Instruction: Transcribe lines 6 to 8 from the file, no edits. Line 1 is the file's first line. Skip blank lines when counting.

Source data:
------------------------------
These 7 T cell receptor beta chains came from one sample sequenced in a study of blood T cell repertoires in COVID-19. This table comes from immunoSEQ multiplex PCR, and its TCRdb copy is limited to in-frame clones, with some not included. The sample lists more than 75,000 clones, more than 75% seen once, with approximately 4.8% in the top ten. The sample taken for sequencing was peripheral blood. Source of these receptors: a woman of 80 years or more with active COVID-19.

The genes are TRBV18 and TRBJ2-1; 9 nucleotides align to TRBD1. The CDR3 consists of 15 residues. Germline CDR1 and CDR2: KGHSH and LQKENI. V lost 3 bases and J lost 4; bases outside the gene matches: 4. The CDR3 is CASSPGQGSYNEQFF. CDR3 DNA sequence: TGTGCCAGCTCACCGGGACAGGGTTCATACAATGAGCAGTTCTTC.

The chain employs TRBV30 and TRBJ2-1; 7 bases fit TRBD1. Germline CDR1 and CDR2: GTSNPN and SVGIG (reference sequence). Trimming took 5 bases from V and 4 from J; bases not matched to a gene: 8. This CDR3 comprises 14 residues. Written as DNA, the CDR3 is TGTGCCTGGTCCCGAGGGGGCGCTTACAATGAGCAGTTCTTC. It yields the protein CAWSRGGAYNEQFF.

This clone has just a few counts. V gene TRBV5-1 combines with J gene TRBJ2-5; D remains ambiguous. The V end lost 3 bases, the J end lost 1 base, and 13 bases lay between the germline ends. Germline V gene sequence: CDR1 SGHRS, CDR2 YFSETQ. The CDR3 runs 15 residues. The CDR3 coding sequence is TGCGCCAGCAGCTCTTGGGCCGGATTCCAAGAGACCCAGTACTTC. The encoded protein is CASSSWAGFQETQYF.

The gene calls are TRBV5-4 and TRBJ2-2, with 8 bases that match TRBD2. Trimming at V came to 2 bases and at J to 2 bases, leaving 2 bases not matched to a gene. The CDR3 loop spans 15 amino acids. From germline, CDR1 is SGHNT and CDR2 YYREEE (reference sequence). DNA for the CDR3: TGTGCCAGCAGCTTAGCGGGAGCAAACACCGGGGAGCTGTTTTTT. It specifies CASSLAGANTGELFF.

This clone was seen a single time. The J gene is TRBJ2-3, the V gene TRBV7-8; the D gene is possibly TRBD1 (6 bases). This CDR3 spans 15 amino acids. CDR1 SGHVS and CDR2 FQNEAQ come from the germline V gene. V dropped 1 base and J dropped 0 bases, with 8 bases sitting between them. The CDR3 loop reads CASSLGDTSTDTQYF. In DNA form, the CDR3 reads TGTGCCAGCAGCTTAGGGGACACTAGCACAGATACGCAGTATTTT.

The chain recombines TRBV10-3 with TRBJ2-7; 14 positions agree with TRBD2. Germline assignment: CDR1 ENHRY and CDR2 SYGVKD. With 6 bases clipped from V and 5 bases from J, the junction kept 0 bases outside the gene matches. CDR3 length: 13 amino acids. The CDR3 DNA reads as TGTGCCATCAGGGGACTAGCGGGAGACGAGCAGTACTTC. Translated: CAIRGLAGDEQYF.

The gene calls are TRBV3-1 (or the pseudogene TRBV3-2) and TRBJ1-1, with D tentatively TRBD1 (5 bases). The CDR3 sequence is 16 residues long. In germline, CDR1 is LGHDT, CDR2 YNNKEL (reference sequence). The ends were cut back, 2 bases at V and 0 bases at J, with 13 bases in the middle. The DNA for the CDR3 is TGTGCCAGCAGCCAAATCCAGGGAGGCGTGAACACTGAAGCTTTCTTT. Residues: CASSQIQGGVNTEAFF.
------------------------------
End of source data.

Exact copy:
This clone was seen a single time. The J gene is TRBJ2-3, the V gene TRBV7-8; the D gene is possibly TRBD1 (6 bases). This CDR3 spans 15 amino acids. CDR1 SGHVS and CDR2 FQNEAQ come from the germline V gene. V dropped 1 base and J dropped 0 bases, with 8 bases sitting between them. The CDR3 loop reads CASSLGDTSTDTQYF. In DNA form, the CDR3 reads TGTGCCAGCAGCTTAGGGGACACTAGCACAGATACGCAGTATTTT.

The chain recombines TRBV10-3 with TRBJ2-7; 14 positions agree with TRBD2. Germline assignment: CDR1 ENHRY and CDR2 SYGVKD. With 6 bases clipped from V and 5 bases from J, the junction kept 0 bases outside the gene matches. CDR3 length: 13 amino acids. The CDR3 DNA reads as TGTGCCATCAGGGGACTAGCGGGAGACGAGCAGTACTTC. Translated: CAIRGLAGDEQYF.

The gene calls are TRBV3-1 (or the pseudogene TRBV3-2) and TRBJ1-1, with D tentatively TRBD1 (5 bases). The CDR3 sequence is 16 residues long. In germline, CDR1 is LGHDT, CDR2 YNNKEL (reference sequence). The ends were cut back, 2 bases at V and 0 bases at J, with 13 bases in the middle. The DNA for the CDR3 is TGTGCCAGCAGCCAAATCCAGGGAGGCGTGAACACTGAAGCTTTCTTT. Residues: CASSQIQGGVNTEAFF.